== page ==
Helliwell KE, Collins S, Kazamia E, Purton S, Wheeler GL, Smith AG
(2015). Fundamental shift in vitamin B<inf>12</inf> eco-physiology of a model alga demonstrated by experimental evolution. ISME Journal
Fundamental shift in vitamin B12 eco-physiology of a model alga demonstrated by experimental evolution
A widespread and complex distribution of vitamin requirements exists over the entire tree of life, with many species having evolved vitamin dependence, both within and between different lineages. Vitamin availability has been proposed to drive selection for vitamin dependence, in a process that links an organism's metabolism to the environment, but this has never been demonstrated directly. Moreover, understanding the physiological processes and evolutionary dynamics that influence metabolic demand for these important micronutrients has significant implications in terms of nutrient acquisition and, in microbial organisms, can affect community composition and metabolic exchange between coexisting species. Here we investigate the origins of vitamin dependence, using an experimental evolution approach with the vitamin B 12 -independent model green alga Chlamydomonas reinhardtii. In fewer than 500 generations of growth in the presence of vitamin B 12, we observe the evolution of a B 12 -dependent clone that rapidly displaces its ancestor. Genetic characterization of this line reveals a type-II Gulliver-related transposable element integrated into the B 12 -independent methionine synthase gene (METE), knocking out gene function and fundamentally altering the physiology of the alga. Abstract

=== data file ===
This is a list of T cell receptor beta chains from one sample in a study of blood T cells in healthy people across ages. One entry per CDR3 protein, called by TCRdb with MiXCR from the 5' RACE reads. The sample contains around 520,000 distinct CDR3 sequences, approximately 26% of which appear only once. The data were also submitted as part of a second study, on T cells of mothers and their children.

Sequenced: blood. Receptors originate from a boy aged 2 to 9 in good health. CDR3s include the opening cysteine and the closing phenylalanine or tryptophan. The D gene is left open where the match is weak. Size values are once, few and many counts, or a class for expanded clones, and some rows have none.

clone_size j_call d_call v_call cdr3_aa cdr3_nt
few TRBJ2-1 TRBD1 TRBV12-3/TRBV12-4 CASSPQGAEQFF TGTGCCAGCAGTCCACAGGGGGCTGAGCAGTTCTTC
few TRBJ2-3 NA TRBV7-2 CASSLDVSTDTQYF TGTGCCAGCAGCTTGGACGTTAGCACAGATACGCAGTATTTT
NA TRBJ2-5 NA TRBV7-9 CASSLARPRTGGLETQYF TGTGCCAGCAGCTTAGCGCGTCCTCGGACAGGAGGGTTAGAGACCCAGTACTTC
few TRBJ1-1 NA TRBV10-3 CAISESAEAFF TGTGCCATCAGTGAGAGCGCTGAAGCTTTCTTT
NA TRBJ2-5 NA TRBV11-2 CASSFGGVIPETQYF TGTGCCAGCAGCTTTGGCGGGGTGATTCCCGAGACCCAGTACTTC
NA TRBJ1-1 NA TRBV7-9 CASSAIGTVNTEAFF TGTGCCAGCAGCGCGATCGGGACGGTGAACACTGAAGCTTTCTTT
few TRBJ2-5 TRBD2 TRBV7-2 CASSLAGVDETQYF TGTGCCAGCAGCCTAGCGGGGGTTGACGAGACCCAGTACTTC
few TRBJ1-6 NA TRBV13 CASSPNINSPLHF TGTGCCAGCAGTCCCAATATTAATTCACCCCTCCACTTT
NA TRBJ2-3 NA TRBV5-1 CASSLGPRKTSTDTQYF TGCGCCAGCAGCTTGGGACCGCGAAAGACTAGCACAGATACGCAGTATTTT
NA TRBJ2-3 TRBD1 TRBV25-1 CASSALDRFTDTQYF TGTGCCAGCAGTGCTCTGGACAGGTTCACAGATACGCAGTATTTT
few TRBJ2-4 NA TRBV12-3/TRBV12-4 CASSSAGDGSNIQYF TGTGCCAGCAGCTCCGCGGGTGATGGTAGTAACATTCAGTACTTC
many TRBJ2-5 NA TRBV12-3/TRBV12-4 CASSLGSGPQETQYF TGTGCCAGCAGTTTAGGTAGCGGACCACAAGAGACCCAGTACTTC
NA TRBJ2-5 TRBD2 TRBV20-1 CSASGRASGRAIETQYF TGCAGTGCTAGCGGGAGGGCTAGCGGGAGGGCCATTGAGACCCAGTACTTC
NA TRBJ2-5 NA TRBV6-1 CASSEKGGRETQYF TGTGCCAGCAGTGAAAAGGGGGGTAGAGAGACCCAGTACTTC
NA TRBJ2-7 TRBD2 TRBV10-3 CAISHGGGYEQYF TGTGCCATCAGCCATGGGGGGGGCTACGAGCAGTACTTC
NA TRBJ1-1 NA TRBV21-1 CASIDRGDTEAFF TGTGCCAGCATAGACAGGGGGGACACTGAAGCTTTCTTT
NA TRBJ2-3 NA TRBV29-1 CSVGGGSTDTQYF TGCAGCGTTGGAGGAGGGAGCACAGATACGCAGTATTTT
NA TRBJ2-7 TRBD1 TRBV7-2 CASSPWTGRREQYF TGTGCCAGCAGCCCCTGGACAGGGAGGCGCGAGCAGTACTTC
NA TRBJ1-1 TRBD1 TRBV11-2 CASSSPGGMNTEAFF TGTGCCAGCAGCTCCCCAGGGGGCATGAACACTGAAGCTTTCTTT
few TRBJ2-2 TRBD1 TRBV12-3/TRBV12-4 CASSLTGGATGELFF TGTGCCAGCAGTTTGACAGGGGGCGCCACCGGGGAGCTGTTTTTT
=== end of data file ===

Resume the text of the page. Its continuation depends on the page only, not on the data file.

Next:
Helliwell KE, Scaife MA, Sasso S, Araujo APU, Purton S, Smith AG
(2014). Unraveling vitamin B12-responsive gene regulation in algae. Plant Physiology
Unraveling vitamin B12-responsive gene regulation in algae